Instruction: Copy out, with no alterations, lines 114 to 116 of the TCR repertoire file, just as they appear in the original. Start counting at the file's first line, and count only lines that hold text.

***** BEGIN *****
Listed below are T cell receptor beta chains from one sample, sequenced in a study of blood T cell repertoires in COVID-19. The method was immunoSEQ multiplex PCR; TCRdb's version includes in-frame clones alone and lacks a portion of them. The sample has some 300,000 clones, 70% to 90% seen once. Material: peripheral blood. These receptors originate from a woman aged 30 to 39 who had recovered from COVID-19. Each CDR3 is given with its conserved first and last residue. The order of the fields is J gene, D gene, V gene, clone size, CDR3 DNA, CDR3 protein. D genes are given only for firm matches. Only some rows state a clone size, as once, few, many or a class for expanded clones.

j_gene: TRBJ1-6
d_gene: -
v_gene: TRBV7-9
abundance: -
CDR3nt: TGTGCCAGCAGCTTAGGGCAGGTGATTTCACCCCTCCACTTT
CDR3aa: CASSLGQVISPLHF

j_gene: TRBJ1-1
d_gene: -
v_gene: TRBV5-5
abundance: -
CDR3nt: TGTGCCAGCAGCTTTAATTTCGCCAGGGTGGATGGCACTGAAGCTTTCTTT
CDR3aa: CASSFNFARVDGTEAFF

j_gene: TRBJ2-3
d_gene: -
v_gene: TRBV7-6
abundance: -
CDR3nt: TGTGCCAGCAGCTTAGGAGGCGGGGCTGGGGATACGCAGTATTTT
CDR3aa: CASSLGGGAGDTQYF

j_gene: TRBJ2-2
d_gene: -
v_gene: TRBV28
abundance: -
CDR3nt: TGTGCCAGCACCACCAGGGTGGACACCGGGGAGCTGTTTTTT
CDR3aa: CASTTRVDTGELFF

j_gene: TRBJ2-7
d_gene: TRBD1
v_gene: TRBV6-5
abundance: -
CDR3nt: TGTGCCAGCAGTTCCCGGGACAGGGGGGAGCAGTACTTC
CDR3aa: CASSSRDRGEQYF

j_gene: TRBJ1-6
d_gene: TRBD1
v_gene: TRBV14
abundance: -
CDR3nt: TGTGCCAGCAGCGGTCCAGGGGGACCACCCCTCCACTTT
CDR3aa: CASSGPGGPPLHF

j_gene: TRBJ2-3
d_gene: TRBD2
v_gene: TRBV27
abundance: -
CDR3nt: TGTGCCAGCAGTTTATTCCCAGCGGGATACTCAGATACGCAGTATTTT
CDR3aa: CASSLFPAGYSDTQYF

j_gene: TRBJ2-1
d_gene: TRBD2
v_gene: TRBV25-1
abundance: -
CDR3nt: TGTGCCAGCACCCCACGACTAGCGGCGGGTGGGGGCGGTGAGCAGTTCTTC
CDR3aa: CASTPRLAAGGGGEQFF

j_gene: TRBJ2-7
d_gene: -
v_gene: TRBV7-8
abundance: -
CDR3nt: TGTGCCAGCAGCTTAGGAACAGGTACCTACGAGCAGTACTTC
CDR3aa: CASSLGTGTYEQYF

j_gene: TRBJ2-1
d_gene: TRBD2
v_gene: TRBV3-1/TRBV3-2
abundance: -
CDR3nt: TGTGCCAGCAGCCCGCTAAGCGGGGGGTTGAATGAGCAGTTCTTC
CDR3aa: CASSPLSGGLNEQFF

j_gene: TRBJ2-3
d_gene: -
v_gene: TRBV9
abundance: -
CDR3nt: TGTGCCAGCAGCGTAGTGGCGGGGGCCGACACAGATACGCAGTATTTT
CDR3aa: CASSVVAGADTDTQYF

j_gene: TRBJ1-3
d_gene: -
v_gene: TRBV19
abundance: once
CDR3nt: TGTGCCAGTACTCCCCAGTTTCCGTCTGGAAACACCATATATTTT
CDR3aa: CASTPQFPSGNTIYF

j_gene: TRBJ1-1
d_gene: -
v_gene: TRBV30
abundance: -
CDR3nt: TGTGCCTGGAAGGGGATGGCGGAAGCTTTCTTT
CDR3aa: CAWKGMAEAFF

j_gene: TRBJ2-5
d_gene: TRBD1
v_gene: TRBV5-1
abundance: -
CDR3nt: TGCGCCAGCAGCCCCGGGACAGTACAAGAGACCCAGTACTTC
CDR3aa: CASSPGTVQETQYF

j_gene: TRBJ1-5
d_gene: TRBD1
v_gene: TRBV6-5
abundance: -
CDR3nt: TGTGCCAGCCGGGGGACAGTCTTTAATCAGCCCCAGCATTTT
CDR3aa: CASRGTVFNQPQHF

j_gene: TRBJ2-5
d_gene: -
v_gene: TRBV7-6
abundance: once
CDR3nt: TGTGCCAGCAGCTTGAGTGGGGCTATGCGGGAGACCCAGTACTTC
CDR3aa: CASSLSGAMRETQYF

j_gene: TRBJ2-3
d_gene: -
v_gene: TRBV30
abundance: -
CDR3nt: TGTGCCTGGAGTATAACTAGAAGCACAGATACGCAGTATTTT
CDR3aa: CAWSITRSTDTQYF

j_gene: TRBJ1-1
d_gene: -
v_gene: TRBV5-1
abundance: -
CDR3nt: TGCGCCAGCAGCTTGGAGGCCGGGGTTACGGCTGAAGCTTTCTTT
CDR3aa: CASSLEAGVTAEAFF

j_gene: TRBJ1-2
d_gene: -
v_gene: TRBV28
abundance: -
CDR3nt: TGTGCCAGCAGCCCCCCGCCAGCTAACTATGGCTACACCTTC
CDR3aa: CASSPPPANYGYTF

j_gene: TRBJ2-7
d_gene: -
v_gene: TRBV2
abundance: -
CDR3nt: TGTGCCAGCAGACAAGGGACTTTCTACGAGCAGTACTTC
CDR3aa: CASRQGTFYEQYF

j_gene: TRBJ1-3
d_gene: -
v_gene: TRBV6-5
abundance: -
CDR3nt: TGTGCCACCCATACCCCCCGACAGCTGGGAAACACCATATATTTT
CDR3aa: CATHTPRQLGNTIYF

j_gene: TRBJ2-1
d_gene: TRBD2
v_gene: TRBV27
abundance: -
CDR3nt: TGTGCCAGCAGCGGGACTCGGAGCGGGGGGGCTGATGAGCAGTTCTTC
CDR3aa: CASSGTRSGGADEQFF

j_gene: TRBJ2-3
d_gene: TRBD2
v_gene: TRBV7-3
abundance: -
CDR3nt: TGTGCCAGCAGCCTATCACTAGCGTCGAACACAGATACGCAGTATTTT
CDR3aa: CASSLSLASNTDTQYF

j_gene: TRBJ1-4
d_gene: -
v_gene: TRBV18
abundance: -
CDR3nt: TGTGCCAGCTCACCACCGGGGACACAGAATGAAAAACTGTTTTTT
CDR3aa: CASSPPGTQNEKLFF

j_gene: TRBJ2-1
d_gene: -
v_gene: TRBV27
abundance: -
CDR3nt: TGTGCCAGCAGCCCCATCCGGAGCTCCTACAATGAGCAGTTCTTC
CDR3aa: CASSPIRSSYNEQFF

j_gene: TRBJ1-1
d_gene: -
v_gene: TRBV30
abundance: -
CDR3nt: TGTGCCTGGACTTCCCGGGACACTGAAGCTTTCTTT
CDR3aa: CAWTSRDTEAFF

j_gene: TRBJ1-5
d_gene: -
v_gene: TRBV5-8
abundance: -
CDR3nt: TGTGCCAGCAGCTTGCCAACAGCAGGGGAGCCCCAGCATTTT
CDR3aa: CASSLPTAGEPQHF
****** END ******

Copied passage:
CDR3nt: TGTGCCAGCAGCCCCCCGCCAGCTAACTATGGCTACACCTTC
CDR3aa: CASSPPPANYGYTF

j_gene: TRBJ2-7